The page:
Food costs bleed north

A basket of essential household food items will cost you - on average - 18% more in northern regions than the N$1 150 families in Windhoek fork out for the same goods.

28 February 2018 | Local News

The First Capital Food Price Index, which compared prices for the past two years, has revealed that northern shoppers are being charged a whopping 18% more for a basket of essential items than what is paid in Windhoek.

It was further found that a basket of food for which Namibians pay N$1 174.90 could cost a person 9% less in Botswana and 14% less in South Africa.

The figures for December 2017 reveal that Katima Mulilo is the most expensive town to buy groceries in, where a basket of food will cost you N$1 401. In Rundu, the same basket can cost up to N$1 399, while the cost in Ondwanga is N$1 339.

This is compared to Windhoek, where shoppers only have to fork out N$1 150 for the same items.

On average, a basket of food in Windhoek will cost about N$50 less in Swakopmund and N$67 less in Keetmanshoop.

When comparing 2017 prices with the year before, using an identical basket of food, 2017 prices in northern towns were on average 4.3% higher than 2016 prices, while in Windhoek, 2017 prices were only 2% higher than in 2016.

“This clearly indicates that the widening differences in the cost of an identical basket of food in Windhoek and the northern regions could be explained by the cost of transport from supplying centres in central regions to the northern parts of the country,” the report says.

The First Capital Food Price Index measures the price of a basket of food by compiling data from different branches of six supermarkets around six towns in Namibia, in order to compile the proxy for the cost of living using food prices for each of these towns. The most notable goods which became cheaper in Namibia during 2017, in comparison to 2016, were maize meal and local brands of rice. Maize meal prices were 4% cheaper in December 2017 than the previous year, while local brands of rice were 2% cheaper in December 2017, compared to 2016.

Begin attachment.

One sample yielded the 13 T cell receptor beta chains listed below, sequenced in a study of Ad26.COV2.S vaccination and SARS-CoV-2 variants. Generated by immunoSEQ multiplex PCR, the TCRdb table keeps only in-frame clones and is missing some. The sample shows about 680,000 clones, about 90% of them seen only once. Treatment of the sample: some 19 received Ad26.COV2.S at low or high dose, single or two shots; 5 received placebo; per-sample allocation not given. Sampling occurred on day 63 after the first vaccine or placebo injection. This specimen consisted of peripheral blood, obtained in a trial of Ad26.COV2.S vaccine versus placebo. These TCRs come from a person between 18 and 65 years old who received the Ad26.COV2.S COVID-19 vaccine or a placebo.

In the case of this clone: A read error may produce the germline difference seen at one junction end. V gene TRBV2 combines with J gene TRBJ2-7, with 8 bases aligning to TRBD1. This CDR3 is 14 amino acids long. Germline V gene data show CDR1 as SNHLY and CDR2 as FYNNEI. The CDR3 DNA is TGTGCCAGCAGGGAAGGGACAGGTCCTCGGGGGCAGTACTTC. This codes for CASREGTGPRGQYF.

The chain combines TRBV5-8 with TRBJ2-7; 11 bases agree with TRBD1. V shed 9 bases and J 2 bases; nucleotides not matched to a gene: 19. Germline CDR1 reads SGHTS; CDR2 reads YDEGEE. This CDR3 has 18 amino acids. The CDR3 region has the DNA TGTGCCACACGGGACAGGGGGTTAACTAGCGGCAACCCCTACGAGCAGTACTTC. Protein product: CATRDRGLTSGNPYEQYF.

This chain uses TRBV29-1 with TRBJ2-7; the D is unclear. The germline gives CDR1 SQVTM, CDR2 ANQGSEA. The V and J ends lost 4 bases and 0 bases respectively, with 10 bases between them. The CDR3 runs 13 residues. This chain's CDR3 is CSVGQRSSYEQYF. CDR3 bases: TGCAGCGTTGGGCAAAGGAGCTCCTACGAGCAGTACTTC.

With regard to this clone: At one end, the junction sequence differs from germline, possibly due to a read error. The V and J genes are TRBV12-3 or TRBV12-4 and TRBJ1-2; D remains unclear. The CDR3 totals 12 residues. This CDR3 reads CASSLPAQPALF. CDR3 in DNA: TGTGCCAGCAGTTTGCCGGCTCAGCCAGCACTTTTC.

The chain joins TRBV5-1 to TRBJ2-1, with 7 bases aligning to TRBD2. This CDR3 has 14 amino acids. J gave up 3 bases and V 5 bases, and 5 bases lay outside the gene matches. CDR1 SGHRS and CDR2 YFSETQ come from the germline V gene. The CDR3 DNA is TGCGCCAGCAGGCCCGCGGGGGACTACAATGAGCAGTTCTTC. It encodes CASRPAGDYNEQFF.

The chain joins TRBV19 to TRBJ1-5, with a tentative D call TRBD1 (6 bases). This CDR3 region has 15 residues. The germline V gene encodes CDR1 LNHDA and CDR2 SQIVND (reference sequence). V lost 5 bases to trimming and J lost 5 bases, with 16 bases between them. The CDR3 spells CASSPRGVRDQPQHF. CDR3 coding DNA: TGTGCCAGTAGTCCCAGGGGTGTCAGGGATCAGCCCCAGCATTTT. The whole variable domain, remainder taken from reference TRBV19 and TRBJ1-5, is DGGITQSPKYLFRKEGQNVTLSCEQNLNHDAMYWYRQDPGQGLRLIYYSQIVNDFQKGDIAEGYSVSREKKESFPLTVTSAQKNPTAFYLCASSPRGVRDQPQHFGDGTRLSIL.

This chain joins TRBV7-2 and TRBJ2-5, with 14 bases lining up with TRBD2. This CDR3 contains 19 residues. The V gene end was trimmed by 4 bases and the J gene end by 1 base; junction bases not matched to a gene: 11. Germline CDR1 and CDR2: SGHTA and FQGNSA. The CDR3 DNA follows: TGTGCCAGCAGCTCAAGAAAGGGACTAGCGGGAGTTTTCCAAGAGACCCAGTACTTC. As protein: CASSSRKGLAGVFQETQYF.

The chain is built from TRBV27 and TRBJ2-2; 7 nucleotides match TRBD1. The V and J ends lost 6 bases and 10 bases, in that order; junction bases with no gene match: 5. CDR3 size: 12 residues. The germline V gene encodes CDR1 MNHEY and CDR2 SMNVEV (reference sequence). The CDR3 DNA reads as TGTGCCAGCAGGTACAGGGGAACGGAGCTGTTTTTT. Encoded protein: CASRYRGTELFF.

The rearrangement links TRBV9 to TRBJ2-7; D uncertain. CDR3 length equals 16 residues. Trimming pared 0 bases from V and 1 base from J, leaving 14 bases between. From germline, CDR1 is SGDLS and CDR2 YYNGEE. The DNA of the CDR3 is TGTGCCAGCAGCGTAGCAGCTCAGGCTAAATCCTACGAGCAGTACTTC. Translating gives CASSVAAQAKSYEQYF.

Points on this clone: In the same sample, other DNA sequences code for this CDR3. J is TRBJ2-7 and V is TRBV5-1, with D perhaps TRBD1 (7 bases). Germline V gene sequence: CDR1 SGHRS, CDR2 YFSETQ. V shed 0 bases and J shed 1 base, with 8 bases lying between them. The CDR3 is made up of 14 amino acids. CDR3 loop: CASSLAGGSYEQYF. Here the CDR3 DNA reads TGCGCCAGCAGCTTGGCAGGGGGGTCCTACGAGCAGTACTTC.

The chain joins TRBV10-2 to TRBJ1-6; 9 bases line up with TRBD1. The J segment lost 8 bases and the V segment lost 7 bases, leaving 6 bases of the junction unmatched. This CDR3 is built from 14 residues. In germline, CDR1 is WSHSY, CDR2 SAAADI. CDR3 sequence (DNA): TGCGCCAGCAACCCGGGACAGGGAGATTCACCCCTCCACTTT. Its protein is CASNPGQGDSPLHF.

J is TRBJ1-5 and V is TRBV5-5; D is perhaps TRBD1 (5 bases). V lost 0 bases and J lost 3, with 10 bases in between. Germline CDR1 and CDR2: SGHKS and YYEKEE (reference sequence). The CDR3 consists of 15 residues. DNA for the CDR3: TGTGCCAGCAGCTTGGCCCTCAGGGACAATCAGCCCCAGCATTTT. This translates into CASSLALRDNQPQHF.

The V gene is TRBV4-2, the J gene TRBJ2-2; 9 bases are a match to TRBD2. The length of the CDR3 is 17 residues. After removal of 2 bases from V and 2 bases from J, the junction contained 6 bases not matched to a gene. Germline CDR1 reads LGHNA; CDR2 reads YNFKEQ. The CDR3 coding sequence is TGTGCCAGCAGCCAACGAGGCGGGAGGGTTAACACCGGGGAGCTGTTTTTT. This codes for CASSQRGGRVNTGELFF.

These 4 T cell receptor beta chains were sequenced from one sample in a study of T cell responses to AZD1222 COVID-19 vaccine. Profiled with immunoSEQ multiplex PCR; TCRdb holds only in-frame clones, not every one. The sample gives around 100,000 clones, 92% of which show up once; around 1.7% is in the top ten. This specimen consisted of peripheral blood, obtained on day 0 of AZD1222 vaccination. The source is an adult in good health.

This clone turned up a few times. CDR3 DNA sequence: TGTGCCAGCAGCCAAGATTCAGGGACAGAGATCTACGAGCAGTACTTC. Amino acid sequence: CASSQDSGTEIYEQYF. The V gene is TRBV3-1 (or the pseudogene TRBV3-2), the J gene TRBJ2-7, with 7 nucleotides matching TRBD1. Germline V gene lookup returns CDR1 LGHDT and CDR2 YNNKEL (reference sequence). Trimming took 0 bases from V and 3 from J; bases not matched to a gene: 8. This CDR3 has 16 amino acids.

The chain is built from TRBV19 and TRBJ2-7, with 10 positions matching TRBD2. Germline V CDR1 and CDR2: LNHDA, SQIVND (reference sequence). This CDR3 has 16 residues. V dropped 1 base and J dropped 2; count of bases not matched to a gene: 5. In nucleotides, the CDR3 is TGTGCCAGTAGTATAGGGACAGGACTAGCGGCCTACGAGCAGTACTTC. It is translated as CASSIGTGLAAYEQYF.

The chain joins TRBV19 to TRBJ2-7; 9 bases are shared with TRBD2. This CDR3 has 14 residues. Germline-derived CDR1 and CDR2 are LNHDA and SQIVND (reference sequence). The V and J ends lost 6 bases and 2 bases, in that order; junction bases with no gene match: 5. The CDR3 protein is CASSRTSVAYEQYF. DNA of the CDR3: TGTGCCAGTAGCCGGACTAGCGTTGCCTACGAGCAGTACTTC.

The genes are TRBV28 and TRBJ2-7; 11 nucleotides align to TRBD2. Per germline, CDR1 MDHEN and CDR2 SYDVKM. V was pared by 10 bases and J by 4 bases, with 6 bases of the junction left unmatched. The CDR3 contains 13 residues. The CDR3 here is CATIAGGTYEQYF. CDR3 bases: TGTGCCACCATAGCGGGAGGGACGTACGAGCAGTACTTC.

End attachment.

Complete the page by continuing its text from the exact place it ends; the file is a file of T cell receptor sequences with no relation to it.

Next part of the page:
However, meat prices were 8.3% higher in December 2017 compared with 2016.

Mutton prices increased from N$67.17 to N$110.5, beef stew per kg increased from N$67.99 to N$74.32, while chicken 2kg braai cuts increased from N$79.95 to N$82.49.

Lucky Star Pilchards (400g) increased from N$20.55 to N$21.49.

Cooking oil (two litre) also increased from N$38.99 to N$40.18, while Sugar King White (2kg) increased from N$27.99 to N$30. 03.

A litre of Farm Fresh milk increased by 69 cents to N$19.69 and coffee (250g) from N$35.99 to N$37.74.

Fruit imports cause price hikes

Meanwhile, vegetable and fruit prices also showed increases which were mainly attributed to the fact that Namibia imports the majority of its horticulture products.

Despite potatoes being the highest demanded horticulture product in Namibia the country only produces a quarter of the total demand, while 75% of potatoes consumed are imported.

Although apples are the most consumed among the fruits, Namibia does not produce any apples. Very few bananas are also produced in Namibia, while nearly all bananas consumed are imported. Similarly, Namibia imports 93% of the total demand for oranges.

On average, December 2017 prices were 14% higher than prices in December 2015 and 5.5% higher than the average prices in 2016.

“Though prices are still rising, the rate at which they are rising has declined significantly throughout the year from the high of 13% in January 2017 (y/y) to 2.7% in December 2017 (y/y) indicating a downward trend in inflation,” the report says.

The price for meat and poultry products was on a continuous rise throughout last year.

In December 2017, the meat and poultry index was 8.3% higher than it was a year ago. On average, the index was 7.9% higher in 2017 than in 2016, implying that consumers had to pay more for meat than most of the other food commodities in 2017, relative to 2016. Despite the declining feed prices and improved grazing areas for livestock, meat prices remained relatively elevated, as farmers optimised on good pastures to restock and recover from the losses they endured during the drought conditions. It is expected that the cycle of rebuilding livestock herds will continue throughout 2018.


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